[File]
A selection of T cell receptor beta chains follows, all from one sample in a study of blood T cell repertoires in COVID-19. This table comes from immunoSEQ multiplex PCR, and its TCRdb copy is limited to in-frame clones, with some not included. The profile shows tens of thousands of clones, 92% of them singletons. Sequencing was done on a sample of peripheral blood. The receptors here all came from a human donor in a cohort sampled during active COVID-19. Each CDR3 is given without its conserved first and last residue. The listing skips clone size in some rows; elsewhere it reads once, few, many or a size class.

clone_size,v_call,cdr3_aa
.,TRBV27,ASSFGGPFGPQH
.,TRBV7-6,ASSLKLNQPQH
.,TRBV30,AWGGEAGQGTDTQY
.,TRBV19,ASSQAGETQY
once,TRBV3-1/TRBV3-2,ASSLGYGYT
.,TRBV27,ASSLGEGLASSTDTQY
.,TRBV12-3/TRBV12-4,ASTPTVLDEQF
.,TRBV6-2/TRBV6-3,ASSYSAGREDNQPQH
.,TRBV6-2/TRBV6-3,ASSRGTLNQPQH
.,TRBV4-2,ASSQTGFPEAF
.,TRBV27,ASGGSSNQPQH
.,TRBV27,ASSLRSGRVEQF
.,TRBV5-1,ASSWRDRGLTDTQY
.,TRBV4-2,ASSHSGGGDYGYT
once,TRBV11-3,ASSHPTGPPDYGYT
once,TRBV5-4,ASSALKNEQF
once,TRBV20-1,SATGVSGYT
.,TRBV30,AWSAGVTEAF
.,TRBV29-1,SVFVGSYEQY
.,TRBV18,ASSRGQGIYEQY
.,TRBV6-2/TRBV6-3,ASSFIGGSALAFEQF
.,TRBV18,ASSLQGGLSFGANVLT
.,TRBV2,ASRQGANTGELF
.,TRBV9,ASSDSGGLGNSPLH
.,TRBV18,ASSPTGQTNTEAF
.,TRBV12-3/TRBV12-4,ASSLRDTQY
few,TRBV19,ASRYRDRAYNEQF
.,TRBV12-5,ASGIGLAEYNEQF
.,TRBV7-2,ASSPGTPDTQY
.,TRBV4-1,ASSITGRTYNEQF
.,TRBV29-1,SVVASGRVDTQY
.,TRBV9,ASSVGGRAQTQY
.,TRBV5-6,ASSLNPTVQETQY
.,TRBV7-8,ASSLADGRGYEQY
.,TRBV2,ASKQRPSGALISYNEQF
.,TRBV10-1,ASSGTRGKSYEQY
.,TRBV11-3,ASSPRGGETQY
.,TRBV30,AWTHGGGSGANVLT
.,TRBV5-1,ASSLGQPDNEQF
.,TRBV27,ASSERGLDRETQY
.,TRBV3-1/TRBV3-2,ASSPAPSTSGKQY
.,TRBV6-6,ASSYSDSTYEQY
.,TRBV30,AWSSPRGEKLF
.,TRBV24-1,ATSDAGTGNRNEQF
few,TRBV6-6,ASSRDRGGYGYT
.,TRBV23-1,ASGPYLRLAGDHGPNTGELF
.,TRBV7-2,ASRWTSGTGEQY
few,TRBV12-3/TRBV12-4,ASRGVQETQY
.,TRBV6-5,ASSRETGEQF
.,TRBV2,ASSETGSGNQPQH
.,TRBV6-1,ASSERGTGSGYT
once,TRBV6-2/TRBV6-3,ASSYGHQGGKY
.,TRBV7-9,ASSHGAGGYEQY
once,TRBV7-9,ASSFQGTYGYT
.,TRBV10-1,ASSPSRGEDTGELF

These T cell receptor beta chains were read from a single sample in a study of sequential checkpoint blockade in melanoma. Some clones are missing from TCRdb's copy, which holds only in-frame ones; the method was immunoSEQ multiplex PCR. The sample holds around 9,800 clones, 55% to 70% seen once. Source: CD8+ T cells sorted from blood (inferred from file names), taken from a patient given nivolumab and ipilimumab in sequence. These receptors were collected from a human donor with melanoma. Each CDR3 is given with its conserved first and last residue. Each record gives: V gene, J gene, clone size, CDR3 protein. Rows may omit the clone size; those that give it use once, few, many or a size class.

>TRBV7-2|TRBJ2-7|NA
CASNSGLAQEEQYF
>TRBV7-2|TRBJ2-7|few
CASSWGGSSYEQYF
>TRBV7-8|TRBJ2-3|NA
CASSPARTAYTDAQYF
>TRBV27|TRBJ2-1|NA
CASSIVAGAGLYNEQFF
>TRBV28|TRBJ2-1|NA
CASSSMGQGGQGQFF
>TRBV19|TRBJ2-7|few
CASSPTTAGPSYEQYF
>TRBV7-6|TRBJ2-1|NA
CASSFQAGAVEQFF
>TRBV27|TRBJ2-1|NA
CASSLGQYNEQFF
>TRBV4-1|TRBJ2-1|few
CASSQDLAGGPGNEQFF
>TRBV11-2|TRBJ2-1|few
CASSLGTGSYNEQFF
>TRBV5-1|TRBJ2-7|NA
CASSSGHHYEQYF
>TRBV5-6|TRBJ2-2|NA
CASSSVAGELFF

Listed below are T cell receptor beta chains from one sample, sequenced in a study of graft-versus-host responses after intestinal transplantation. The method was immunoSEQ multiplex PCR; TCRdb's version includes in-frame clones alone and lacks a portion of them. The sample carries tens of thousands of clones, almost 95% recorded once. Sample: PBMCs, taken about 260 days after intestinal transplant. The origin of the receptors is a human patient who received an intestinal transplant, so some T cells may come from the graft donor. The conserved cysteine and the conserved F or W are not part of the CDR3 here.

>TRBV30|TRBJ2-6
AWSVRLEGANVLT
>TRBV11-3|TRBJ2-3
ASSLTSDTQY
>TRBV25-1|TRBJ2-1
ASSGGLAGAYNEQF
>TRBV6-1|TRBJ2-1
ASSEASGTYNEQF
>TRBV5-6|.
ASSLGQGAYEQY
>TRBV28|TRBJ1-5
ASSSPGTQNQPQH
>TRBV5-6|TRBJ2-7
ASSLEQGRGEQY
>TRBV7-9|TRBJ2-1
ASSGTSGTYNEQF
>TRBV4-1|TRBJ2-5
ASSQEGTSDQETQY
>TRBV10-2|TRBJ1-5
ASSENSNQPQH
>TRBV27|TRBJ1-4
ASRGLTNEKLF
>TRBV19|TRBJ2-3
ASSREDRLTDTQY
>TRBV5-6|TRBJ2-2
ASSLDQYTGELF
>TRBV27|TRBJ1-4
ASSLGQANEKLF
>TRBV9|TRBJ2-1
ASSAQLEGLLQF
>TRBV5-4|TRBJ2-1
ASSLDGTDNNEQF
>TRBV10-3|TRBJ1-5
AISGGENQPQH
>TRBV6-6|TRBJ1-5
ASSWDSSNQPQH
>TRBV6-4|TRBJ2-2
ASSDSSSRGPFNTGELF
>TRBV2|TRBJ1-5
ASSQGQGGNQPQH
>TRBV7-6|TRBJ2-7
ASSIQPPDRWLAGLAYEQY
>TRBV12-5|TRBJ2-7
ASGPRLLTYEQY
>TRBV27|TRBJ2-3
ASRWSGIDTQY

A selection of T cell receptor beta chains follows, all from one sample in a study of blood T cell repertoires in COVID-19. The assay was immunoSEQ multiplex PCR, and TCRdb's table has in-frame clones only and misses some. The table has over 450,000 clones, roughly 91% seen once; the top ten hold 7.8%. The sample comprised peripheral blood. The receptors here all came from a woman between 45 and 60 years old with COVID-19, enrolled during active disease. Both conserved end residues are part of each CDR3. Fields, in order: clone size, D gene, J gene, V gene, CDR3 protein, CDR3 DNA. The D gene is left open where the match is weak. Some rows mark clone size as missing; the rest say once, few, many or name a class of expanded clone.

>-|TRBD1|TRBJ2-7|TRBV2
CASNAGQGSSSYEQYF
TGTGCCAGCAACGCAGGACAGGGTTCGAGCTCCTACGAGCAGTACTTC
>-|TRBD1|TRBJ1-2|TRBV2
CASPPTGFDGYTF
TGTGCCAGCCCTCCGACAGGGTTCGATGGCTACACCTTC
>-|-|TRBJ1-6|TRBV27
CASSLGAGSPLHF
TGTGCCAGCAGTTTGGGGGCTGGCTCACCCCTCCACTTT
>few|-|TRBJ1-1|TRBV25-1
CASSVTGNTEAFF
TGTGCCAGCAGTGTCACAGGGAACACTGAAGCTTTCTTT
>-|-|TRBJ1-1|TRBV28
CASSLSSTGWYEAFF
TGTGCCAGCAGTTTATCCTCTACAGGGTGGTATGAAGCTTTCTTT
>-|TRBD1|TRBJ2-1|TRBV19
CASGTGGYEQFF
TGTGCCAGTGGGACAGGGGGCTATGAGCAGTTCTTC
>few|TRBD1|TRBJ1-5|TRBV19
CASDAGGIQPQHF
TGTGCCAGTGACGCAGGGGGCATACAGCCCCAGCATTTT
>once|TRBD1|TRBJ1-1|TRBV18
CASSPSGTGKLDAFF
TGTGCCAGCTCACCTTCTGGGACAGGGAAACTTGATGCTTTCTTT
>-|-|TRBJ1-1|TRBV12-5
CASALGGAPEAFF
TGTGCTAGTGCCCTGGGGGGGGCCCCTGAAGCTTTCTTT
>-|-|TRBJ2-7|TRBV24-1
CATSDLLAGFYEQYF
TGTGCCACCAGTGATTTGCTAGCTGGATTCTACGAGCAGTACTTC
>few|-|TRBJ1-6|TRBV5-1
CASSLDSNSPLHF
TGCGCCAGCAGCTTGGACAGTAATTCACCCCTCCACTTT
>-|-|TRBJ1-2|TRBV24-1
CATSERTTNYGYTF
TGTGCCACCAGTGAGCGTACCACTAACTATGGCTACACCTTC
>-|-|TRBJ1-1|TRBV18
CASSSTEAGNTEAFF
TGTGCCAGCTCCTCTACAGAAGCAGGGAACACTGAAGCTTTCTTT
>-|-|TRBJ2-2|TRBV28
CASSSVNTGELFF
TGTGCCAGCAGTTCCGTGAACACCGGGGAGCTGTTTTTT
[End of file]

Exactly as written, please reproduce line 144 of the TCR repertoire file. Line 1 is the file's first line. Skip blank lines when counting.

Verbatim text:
CASSLSSTGWYEAFF